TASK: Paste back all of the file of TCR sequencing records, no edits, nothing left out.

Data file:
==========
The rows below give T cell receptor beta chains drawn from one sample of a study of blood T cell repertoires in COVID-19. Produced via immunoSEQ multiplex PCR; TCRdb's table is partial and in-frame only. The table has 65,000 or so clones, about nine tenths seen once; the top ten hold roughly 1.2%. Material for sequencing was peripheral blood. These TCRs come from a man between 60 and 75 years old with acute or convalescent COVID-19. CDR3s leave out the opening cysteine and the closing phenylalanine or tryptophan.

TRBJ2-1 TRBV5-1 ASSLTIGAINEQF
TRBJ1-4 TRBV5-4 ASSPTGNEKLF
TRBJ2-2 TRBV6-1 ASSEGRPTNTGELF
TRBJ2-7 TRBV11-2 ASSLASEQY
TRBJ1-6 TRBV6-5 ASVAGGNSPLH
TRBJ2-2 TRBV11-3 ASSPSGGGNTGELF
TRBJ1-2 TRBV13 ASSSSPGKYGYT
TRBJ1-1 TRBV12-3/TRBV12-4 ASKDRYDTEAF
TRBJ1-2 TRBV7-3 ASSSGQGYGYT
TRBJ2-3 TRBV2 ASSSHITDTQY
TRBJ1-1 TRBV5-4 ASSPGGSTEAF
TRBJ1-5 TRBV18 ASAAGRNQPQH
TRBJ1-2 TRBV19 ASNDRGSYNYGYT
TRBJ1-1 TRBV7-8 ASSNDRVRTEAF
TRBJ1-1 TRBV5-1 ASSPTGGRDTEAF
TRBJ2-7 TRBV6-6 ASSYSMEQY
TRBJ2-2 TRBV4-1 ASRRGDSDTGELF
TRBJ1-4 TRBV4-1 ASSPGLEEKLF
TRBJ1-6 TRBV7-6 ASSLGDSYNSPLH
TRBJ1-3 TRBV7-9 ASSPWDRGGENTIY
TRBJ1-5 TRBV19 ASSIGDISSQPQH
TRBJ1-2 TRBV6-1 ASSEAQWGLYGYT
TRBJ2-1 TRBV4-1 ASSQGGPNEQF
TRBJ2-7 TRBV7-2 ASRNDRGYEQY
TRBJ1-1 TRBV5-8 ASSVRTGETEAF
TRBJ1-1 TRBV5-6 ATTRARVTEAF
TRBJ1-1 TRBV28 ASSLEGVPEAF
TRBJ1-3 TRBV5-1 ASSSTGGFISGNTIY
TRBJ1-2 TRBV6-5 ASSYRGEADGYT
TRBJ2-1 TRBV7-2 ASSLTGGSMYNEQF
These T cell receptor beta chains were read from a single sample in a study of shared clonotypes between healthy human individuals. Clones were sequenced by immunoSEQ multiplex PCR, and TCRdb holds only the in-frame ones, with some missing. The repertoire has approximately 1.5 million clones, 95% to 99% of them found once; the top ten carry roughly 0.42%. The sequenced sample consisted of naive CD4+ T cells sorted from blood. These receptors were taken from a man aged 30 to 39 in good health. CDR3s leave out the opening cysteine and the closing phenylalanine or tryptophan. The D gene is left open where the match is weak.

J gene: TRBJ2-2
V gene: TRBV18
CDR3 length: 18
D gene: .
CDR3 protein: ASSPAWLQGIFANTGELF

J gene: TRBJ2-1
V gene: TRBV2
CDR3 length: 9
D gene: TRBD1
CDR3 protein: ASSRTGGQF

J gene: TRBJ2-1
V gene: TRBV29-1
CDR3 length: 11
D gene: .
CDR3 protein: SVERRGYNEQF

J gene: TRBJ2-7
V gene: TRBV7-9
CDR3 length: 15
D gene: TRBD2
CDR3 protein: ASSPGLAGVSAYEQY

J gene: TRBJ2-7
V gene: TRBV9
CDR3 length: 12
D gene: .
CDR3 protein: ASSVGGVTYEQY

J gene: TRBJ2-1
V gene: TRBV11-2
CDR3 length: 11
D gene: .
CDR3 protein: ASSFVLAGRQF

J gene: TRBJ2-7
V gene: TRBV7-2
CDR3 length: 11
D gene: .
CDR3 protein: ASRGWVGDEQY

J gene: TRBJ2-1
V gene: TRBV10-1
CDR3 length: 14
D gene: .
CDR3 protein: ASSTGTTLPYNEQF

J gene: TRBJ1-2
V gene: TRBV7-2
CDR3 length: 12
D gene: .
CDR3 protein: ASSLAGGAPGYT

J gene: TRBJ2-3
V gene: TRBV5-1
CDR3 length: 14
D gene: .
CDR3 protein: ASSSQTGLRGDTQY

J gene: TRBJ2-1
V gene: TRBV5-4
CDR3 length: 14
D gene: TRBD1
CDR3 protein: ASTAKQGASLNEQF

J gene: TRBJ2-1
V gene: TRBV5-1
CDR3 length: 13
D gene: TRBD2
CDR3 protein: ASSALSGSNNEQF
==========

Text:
The rows below give T cell receptor beta chains drawn from one sample of a study of blood T cell repertoires in COVID-19. Produced via immunoSEQ multiplex PCR; TCRdb's table is partial and in-frame only. The table has 65,000 or so clones, about nine tenths seen once; the top ten hold roughly 1.2%. Material for sequencing was peripheral blood. These TCRs come from a man between 60 and 75 years old with acute or convalescent COVID-19. CDR3s leave out the opening cysteine and the closing phenylalanine or tryptophan.

TRBJ2-1 TRBV5-1 ASSLTIGAINEQF
TRBJ1-4 TRBV5-4 ASSPTGNEKLF
TRBJ2-2 TRBV6-1 ASSEGRPTNTGELF
TRBJ2-7 TRBV11-2 ASSLASEQY
TRBJ1-6 TRBV6-5 ASVAGGNSPLH
TRBJ2-2 TRBV11-3 ASSPSGGGNTGELF
TRBJ1-2 TRBV13 ASSSSPGKYGYT
TRBJ1-1 TRBV12-3/TRBV12-4 ASKDRYDTEAF
TRBJ1-2 TRBV7-3 ASSSGQGYGYT
TRBJ2-3 TRBV2 ASSSHITDTQY
TRBJ1-1 TRBV5-4 ASSPGGSTEAF
TRBJ1-5 TRBV18 ASAAGRNQPQH
TRBJ1-2 TRBV19 ASNDRGSYNYGYT
TRBJ1-1 TRBV7-8 ASSNDRVRTEAF
TRBJ1-1 TRBV5-1 ASSPTGGRDTEAF
TRBJ2-7 TRBV6-6 ASSYSMEQY
TRBJ2-2 TRBV4-1 ASRRGDSDTGELF
TRBJ1-4 TRBV4-1 ASSPGLEEKLF
TRBJ1-6 TRBV7-6 ASSLGDSYNSPLH
TRBJ1-3 TRBV7-9 ASSPWDRGGENTIY
TRBJ1-5 TRBV19 ASSIGDISSQPQH
TRBJ1-2 TRBV6-1 ASSEAQWGLYGYT
TRBJ2-1 TRBV4-1 ASSQGGPNEQF
TRBJ2-7 TRBV7-2 ASRNDRGYEQY
TRBJ1-1 TRBV5-8 ASSVRTGETEAF
TRBJ1-1 TRBV5-6 ATTRARVTEAF
TRBJ1-1 TRBV28 ASSLEGVPEAF
TRBJ1-3 TRBV5-1 ASSSTGGFISGNTIY
TRBJ1-2 TRBV6-5 ASSYRGEADGYT
TRBJ2-1 TRBV7-2 ASSLTGGSMYNEQF
These T cell receptor beta chains were read from a single sample in a study of shared clonotypes between healthy human individuals. Clones were sequenced by immunoSEQ multiplex PCR, and TCRdb holds only the in-frame ones, with some missing. The repertoire has approximately 1.5 million clones, 95% to 99% of them found once; the top ten carry roughly 0.42%. The sequenced sample consisted of naive CD4+ T cells sorted from blood. These receptors were taken from a man aged 30 to 39 in good health. CDR3s leave out the opening cysteine and the closing phenylalanine or tryptophan. The D gene is left open where the match is weak.

J gene: TRBJ2-2
V gene: TRBV18
CDR3 length: 18
D gene: .
CDR3 protein: ASSPAWLQGIFANTGELF

J gene: TRBJ2-1
V gene: TRBV2
CDR3 length: 9
D gene: TRBD1
CDR3 protein: ASSRTGGQF

J gene: TRBJ2-1
V gene: TRBV29-1
CDR3 length: 11
D gene: .
CDR3 protein: SVERRGYNEQF

J gene: TRBJ2-7
V gene: TRBV7-9
CDR3 length: 15
D gene: TRBD2
CDR3 protein: ASSPGLAGVSAYEQY

J gene: TRBJ2-7
V gene: TRBV9
CDR3 length: 12
D gene: .
CDR3 protein: ASSVGGVTYEQY

J gene: TRBJ2-1
V gene: TRBV11-2
CDR3 length: 11
D gene: .
CDR3 protein: ASSFVLAGRQF

J gene: TRBJ2-7
V gene: TRBV7-2
CDR3 length: 11
D gene: .
CDR3 protein: ASRGWVGDEQY

J gene: TRBJ2-1
V gene: TRBV10-1
CDR3 length: 14
D gene: .
CDR3 protein: ASSTGTTLPYNEQF

J gene: TRBJ1-2
V gene: TRBV7-2
CDR3 length: 12
D gene: .
CDR3 protein: ASSLAGGAPGYT

J gene: TRBJ2-3
V gene: TRBV5-1
CDR3 length: 14
D gene: .
CDR3 protein: ASSSQTGLRGDTQY

J gene: TRBJ2-1
V gene: TRBV5-4
CDR3 length: 14
D gene: TRBD1
CDR3 protein: ASTAKQGASLNEQF

J gene: TRBJ2-1
V gene: TRBV5-1
CDR3 length: 13
D gene: TRBD2
CDR3 protein: ASSALSGSNNEQF